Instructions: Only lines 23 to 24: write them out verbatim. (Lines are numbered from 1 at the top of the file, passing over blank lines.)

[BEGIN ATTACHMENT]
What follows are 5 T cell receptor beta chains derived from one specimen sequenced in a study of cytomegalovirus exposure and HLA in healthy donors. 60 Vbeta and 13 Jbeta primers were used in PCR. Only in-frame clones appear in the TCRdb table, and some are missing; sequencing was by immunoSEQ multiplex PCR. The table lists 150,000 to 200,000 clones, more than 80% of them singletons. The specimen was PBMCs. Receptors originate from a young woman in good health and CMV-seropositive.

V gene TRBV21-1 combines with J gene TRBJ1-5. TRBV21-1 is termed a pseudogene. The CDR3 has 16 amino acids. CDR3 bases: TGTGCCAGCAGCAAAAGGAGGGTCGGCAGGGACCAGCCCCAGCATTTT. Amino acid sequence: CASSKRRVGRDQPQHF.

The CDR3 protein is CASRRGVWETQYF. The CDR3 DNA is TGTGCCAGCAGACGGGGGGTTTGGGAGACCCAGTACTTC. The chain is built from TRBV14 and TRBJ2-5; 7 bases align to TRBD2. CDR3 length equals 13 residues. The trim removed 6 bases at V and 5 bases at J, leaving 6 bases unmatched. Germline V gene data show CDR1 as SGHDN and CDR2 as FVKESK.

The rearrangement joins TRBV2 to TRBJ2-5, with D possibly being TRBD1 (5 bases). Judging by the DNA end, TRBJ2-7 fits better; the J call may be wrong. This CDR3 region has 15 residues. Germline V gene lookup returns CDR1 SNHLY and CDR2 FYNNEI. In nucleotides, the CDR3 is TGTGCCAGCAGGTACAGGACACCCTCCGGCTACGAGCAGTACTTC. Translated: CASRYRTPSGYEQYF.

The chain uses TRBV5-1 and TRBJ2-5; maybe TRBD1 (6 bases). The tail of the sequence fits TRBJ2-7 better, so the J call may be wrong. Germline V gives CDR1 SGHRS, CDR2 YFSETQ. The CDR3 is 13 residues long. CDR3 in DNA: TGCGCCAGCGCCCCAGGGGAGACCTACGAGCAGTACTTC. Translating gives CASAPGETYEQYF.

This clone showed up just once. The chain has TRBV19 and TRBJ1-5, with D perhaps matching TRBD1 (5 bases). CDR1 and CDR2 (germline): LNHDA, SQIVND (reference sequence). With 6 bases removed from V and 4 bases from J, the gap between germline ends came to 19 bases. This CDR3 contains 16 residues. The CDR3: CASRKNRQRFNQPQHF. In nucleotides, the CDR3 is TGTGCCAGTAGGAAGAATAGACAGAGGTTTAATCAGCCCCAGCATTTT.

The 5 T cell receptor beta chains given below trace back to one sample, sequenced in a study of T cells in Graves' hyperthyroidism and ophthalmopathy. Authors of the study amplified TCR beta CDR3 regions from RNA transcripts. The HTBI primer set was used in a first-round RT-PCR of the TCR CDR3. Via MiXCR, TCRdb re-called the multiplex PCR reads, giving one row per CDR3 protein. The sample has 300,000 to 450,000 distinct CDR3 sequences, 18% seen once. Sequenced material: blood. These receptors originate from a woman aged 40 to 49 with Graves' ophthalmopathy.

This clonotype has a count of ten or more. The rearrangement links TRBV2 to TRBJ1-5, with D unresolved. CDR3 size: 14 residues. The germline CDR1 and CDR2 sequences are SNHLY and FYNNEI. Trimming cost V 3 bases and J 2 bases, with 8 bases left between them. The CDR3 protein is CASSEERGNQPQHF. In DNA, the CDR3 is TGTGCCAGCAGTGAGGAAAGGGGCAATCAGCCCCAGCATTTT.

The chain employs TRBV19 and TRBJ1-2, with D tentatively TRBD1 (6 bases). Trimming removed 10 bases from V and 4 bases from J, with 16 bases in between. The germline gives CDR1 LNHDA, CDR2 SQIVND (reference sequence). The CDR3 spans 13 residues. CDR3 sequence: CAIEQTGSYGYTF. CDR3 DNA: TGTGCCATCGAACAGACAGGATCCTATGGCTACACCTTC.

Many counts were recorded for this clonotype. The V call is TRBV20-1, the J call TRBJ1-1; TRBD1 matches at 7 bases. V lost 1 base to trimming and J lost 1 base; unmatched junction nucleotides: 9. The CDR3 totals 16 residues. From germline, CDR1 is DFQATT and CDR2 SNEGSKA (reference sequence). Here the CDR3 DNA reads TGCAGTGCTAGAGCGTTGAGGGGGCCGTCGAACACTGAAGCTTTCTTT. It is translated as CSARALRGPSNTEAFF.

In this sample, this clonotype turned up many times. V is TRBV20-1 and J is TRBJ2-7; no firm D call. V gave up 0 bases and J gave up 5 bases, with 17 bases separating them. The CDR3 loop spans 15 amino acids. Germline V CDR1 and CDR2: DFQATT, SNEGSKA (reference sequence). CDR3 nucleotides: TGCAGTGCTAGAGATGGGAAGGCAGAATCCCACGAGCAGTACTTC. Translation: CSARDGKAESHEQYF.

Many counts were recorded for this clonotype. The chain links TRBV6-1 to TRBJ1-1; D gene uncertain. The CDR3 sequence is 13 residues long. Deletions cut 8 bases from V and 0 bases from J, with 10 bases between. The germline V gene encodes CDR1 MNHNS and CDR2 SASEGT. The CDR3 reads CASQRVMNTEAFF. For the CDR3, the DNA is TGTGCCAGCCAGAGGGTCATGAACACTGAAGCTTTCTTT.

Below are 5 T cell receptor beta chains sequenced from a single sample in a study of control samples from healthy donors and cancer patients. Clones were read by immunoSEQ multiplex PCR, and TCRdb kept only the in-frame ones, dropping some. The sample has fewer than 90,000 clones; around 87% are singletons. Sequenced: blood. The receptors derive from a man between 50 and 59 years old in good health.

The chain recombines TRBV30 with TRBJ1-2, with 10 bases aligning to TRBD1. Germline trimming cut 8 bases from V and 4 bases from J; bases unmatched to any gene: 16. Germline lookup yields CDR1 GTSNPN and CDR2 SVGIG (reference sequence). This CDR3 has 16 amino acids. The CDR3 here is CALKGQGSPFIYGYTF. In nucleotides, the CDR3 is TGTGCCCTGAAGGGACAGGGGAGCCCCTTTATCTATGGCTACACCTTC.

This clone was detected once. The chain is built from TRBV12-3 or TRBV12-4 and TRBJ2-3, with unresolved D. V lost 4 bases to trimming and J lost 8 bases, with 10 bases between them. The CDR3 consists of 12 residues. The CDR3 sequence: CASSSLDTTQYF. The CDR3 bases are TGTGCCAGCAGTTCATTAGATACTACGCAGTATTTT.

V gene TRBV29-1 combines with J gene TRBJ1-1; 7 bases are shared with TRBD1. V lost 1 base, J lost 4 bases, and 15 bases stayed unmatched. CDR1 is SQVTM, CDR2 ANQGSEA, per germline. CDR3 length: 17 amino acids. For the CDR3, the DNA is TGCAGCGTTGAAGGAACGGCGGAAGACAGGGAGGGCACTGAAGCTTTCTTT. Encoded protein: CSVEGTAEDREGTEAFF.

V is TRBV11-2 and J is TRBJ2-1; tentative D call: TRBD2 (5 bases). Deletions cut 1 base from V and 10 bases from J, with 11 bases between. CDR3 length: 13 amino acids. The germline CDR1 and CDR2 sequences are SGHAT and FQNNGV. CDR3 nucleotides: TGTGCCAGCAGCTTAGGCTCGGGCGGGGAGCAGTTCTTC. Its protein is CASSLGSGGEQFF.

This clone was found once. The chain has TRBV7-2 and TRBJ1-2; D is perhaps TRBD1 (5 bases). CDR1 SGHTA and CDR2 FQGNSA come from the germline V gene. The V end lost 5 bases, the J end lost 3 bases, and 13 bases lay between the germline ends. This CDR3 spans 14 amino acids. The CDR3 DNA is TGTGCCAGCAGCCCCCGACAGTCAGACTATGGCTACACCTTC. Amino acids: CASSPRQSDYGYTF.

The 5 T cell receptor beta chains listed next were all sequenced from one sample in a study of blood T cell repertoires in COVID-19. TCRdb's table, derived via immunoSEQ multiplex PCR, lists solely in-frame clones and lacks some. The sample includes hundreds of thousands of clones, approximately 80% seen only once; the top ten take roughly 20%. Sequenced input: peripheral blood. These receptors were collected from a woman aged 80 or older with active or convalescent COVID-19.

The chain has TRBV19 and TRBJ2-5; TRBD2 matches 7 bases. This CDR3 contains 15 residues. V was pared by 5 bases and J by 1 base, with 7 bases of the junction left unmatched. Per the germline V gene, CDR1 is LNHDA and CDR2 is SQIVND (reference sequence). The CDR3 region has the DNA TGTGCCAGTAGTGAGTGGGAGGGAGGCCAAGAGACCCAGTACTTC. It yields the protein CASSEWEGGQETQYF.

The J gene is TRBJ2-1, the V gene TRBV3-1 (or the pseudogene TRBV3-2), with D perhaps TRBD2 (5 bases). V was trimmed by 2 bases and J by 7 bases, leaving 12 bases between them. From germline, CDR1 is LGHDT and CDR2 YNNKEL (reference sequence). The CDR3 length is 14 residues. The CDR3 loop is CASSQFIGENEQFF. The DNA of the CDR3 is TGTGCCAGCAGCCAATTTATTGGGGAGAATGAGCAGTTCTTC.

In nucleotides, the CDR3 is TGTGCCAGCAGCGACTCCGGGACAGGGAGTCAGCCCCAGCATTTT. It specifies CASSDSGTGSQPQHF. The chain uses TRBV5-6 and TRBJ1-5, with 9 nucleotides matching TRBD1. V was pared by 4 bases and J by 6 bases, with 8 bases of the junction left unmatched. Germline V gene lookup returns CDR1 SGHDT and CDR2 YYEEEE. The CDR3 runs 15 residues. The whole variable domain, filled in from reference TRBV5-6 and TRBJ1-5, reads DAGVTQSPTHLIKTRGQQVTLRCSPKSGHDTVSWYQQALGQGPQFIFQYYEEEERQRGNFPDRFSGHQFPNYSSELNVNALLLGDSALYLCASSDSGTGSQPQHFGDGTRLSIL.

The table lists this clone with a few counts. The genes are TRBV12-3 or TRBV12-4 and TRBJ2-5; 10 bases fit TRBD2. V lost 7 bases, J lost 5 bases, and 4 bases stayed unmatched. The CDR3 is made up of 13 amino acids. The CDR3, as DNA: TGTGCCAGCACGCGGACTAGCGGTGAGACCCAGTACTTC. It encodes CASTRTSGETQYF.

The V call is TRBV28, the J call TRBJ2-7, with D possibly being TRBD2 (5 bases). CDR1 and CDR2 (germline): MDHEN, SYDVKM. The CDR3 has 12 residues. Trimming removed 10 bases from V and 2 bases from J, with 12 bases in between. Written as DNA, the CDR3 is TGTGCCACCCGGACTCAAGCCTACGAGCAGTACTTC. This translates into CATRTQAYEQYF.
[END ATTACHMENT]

The table lists this clone with a few counts. The genes are TRBV12-3 or TRBV12-4 and TRBJ2-5; 10 bases fit TRBD2. V lost 7 bases, J lost 5 bases, and 4 bases stayed unmatched. The CDR3 is made up of 13 amino acids. The CDR3, as DNA: TGTGCCAGCACGCGGACTAGCGGTGAGACCCAGTACTTC. It encodes CASTRTSGETQYF.

The V call is TRBV28, the J call TRBJ2-7, with D possibly being TRBD2 (5 bases). CDR1 and CDR2 (germline): MDHEN, SYDVKM. The CDR3 has 12 residues. Trimming removed 10 bases from V and 2 bases from J, with 12 bases in between. Written as DNA, the CDR3 is TGTGCCACCCGGACTCAAGCCTACGAGCAGTACTTC. This translates into CATRTQAYEQYF.